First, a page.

Four to follow in Grand National Steeplechase at Aintree
As I've written the past two years, the 40-horse spectacle over highly-imposing fences is a fun race to take several fliers on for fun and entertainment purposes. Unfortunately for American bettors, or perhaps fortunately, the 23 highest-weighted horses in the field are their own individual wagering interests, while the 17 lowest-weight runners are combined into one gigantic MUTUEL FIELD (#24). Seventeen for the price of one always sounds like a good bargain, and if available at 5-1 or higher, it's worth taking a piece of it.
However, my general practice is to find four contenders among the 23 individual interests and back them in equal amounts. That worked for me in 2015 when Many Clouds prevailed at around 25-1 in the U.S. pools, although I struck out among my 2016 selections when a member of the mutuel field prevailed on top.
This particular renewal of the Grand National, to my amateur National Hunt eyes, seems a little more difficult that usual to whittle down to less than a handful of contenders among the first 23. Top-weight THE LAST SAMURAI (#1, 15-1), last year's runner-up, is obviously talented enough and is in solid form, but carries 16 more pounds than last year. I'm going to try and beat him at that seeming disadvantage.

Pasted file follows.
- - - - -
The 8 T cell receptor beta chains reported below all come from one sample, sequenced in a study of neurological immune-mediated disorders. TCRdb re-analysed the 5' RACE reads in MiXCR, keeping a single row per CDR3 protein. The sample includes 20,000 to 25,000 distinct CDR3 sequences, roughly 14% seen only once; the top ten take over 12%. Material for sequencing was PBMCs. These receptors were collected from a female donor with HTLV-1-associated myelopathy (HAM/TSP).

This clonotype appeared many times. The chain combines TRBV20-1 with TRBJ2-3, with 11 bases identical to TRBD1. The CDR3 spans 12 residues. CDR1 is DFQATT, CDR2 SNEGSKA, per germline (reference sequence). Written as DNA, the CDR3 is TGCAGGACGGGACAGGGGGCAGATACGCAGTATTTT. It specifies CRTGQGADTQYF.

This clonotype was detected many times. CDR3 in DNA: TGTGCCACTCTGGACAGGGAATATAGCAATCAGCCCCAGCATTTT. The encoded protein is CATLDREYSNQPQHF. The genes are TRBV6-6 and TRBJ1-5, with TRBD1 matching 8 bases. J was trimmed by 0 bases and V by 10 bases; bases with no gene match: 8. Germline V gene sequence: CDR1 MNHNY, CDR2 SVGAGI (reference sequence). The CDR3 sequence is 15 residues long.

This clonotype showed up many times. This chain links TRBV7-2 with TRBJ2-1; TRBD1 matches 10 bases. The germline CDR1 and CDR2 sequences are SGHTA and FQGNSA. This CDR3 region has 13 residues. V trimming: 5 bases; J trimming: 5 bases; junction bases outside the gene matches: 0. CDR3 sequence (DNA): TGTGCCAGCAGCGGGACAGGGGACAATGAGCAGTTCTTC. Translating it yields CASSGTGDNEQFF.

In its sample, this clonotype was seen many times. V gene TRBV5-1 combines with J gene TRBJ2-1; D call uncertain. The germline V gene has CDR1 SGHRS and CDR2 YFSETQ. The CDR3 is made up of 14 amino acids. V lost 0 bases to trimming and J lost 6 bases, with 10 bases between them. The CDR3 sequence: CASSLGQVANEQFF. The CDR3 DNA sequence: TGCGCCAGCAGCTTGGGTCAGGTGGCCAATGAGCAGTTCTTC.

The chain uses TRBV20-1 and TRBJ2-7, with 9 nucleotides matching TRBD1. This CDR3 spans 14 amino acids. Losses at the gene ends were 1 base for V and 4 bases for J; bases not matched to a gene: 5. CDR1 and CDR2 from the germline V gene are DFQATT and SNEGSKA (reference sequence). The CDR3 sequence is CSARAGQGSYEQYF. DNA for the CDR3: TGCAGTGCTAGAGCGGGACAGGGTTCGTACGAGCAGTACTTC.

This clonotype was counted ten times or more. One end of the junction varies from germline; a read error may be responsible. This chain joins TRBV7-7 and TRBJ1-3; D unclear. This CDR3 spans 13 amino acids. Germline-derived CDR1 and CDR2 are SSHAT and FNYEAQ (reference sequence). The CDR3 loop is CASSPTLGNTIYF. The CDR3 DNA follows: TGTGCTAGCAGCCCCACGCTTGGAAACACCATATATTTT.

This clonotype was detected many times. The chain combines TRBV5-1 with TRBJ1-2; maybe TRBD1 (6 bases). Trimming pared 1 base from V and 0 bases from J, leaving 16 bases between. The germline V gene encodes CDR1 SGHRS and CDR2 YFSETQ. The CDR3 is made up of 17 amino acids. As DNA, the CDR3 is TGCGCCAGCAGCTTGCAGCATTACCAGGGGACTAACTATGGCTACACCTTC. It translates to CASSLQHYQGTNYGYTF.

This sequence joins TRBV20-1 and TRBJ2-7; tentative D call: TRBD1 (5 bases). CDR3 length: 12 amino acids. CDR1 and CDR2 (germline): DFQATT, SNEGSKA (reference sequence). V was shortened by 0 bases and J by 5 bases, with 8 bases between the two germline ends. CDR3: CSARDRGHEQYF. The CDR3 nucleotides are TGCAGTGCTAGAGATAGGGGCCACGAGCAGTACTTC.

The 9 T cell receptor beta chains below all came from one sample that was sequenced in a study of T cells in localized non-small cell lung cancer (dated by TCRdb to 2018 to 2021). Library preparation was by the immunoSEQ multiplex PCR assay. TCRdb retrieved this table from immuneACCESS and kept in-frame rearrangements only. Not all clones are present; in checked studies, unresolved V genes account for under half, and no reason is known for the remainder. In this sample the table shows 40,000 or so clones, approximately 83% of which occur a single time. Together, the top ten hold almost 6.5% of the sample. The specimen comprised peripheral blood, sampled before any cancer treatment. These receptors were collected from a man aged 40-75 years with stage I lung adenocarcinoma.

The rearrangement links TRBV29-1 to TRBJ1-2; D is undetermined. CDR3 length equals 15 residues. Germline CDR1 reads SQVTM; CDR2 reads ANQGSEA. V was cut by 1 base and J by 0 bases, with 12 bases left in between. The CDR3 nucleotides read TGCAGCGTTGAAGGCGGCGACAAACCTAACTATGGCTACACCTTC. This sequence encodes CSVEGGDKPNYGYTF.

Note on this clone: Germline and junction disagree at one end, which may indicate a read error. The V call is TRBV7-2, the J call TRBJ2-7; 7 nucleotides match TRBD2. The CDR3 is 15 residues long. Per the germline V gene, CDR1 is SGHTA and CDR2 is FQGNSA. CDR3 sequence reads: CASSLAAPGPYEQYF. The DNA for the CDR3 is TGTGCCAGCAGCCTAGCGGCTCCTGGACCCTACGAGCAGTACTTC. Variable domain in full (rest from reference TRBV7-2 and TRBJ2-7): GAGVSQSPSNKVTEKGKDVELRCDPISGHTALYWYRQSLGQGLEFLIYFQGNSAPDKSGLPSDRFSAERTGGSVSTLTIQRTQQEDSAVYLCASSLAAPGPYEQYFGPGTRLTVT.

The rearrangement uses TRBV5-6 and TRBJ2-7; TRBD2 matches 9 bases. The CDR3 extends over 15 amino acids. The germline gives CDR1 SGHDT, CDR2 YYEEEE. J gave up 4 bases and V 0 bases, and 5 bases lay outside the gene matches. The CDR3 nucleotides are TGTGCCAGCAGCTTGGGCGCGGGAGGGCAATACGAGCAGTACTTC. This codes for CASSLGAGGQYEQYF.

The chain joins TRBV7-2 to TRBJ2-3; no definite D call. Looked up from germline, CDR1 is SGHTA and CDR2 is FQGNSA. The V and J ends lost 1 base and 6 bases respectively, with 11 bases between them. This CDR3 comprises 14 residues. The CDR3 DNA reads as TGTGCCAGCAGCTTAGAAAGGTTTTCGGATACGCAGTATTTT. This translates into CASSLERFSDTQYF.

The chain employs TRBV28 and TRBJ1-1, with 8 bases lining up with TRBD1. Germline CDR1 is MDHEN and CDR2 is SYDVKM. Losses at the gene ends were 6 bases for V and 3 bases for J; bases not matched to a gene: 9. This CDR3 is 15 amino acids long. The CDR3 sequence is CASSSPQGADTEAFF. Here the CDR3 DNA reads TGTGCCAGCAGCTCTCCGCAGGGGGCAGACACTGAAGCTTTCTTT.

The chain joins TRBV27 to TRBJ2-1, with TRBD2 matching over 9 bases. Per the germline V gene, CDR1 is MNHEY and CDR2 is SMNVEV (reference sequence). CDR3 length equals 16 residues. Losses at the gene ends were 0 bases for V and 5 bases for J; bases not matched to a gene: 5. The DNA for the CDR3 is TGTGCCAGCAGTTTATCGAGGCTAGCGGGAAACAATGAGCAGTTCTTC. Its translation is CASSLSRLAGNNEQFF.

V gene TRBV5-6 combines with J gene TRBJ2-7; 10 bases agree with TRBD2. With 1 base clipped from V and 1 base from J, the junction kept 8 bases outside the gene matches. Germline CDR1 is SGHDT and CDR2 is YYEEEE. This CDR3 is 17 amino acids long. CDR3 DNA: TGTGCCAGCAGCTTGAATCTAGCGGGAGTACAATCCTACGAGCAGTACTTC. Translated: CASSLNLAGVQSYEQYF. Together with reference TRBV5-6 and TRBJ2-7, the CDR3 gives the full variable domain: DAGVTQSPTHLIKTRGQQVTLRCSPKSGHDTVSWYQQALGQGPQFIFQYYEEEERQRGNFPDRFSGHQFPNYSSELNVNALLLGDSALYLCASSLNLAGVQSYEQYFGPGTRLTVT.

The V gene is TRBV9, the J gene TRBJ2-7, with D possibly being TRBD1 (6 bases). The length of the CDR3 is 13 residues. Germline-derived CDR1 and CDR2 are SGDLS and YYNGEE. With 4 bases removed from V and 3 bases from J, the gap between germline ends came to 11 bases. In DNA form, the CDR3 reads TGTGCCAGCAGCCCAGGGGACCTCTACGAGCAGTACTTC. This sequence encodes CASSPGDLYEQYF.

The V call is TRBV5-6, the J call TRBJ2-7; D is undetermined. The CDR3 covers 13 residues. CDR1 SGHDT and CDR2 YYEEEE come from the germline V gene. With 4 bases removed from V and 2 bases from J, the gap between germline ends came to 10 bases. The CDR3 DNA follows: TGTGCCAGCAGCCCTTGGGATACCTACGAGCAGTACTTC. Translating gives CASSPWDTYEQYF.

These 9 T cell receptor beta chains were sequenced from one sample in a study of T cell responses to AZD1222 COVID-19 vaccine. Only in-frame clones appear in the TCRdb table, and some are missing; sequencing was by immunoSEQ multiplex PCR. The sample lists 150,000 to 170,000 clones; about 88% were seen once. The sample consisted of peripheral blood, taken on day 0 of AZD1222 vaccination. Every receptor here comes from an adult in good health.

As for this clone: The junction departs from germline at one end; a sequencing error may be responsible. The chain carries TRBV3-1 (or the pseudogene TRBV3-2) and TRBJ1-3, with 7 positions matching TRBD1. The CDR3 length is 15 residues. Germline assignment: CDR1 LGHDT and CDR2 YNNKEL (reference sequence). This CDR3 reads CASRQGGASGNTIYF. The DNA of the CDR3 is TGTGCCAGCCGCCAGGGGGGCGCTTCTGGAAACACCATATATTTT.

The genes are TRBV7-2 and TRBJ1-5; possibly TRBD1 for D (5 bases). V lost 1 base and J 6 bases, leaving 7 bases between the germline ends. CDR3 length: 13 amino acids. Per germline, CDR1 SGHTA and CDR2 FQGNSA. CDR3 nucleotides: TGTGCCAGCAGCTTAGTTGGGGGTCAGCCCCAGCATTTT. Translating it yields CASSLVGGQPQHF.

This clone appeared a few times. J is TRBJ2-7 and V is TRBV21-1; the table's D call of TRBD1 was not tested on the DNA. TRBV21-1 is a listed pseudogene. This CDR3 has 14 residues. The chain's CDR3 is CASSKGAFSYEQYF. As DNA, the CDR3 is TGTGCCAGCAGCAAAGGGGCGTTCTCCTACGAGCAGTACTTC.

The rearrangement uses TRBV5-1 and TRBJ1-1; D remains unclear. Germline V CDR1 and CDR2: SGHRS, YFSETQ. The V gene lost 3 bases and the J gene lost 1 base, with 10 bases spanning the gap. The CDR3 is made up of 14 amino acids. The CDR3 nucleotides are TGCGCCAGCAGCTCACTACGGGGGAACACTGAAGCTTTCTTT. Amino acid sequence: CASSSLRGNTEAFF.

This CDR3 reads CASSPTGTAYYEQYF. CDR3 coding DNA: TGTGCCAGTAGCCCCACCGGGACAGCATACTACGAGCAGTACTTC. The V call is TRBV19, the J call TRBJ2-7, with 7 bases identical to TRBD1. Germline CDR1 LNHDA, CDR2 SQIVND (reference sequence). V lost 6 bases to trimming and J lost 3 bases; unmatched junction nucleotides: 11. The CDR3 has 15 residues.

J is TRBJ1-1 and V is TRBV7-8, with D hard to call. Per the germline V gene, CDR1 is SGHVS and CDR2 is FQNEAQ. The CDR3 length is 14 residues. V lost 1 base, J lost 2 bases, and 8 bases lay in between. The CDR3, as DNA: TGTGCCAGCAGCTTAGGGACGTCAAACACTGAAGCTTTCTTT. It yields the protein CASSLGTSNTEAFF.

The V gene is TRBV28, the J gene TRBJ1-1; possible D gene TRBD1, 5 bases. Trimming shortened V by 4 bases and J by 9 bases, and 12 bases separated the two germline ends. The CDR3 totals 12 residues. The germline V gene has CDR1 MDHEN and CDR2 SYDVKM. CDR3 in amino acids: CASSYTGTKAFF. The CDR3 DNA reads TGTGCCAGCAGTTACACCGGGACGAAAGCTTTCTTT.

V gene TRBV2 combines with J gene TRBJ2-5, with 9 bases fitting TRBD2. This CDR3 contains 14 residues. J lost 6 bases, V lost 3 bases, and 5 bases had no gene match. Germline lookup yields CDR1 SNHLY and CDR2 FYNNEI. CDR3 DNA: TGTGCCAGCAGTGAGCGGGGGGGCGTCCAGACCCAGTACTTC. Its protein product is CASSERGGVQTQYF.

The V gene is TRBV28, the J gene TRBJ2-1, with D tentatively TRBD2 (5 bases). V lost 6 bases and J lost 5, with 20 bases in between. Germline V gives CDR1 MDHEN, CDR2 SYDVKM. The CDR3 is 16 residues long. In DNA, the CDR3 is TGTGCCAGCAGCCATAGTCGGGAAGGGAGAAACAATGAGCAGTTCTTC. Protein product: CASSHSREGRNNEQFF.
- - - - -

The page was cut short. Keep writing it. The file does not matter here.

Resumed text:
For my quartet, I'm choosing two horses I've backed previously and siding with two relatively newer faces:
WONDERFUL CHARM (#8, 30-1) was one of my fliers last year, but was pulled up and has since excelled against easier company in hunter chases. Fared much better over this course before then, and perhaps can stay longer than most given his tendency of being held up early.
CAUSE OF CAUSES (#14, 15-1) is another I've backed previously, in 2015. He's won at the Cheltenham Festival the past three years, once at four miles, though he hasn't won outside that venue in some time.
DOUBLE SHUFFLE (#19, 30-1) seems vastly improved since adding blinkers a couple starts back. Main drawback is his age: no horse as young as seven has won the Grand National since 1940.
ONE FOR ARTHUR (#22, 12-1) has won two of his past three by widening margins, with a loss by less than three lengths in between over this course in the Becher Chase.